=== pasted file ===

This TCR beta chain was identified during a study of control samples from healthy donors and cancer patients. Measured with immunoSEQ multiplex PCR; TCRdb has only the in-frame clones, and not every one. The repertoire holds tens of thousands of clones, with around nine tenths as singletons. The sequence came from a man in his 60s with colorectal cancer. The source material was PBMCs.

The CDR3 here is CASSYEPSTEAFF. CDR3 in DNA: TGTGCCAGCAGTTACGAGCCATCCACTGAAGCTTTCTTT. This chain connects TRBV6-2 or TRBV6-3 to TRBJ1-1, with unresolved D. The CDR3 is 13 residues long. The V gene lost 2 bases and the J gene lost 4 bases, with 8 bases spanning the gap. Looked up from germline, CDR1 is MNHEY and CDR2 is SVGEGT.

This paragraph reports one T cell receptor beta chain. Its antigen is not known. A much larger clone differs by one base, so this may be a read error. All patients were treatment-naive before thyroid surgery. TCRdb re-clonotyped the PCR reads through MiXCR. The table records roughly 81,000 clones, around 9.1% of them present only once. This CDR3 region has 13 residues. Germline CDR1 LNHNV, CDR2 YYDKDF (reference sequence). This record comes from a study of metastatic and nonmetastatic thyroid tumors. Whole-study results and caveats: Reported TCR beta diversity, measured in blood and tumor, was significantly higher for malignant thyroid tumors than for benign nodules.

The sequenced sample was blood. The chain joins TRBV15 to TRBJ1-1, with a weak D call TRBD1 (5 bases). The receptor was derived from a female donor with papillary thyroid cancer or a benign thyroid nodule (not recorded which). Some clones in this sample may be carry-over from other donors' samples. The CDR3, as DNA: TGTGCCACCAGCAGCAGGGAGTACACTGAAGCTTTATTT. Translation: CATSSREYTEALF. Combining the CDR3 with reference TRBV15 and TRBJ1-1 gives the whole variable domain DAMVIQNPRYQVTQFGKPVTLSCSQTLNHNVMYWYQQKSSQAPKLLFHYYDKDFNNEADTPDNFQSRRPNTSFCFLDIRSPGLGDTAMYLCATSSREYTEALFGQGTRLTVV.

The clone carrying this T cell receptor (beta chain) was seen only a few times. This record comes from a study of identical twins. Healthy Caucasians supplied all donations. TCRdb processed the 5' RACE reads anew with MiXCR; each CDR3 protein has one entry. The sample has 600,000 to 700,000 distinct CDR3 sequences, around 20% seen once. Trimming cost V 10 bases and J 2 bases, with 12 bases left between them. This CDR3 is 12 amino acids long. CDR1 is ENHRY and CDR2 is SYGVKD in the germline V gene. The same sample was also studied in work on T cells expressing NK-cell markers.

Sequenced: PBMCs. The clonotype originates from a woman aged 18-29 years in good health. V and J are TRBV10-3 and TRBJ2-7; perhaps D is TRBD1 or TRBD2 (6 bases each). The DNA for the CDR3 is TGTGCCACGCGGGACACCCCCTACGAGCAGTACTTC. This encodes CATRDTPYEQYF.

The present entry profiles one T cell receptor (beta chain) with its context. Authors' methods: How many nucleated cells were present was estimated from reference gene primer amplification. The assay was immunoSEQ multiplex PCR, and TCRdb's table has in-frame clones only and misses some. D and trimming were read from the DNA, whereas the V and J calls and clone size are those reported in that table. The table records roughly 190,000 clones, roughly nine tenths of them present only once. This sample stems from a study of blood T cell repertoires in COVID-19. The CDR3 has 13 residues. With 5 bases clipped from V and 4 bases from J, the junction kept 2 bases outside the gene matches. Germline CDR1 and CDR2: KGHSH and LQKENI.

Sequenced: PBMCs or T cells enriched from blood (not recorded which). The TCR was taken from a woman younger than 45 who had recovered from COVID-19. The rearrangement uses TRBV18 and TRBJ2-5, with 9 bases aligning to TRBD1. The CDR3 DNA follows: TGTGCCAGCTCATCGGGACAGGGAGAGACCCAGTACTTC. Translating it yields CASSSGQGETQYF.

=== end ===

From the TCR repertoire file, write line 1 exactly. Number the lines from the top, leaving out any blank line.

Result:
This TCR beta chain was identified during a study of control samples from healthy donors and cancer patients. Measured with immunoSEQ multiplex PCR; TCRdb has only the in-frame clones, and not every one. The repertoire holds tens of thousands of clones, with around nine tenths as singletons. The sequence came from a man in his 60s with colorectal cancer. The source material was PBMCs.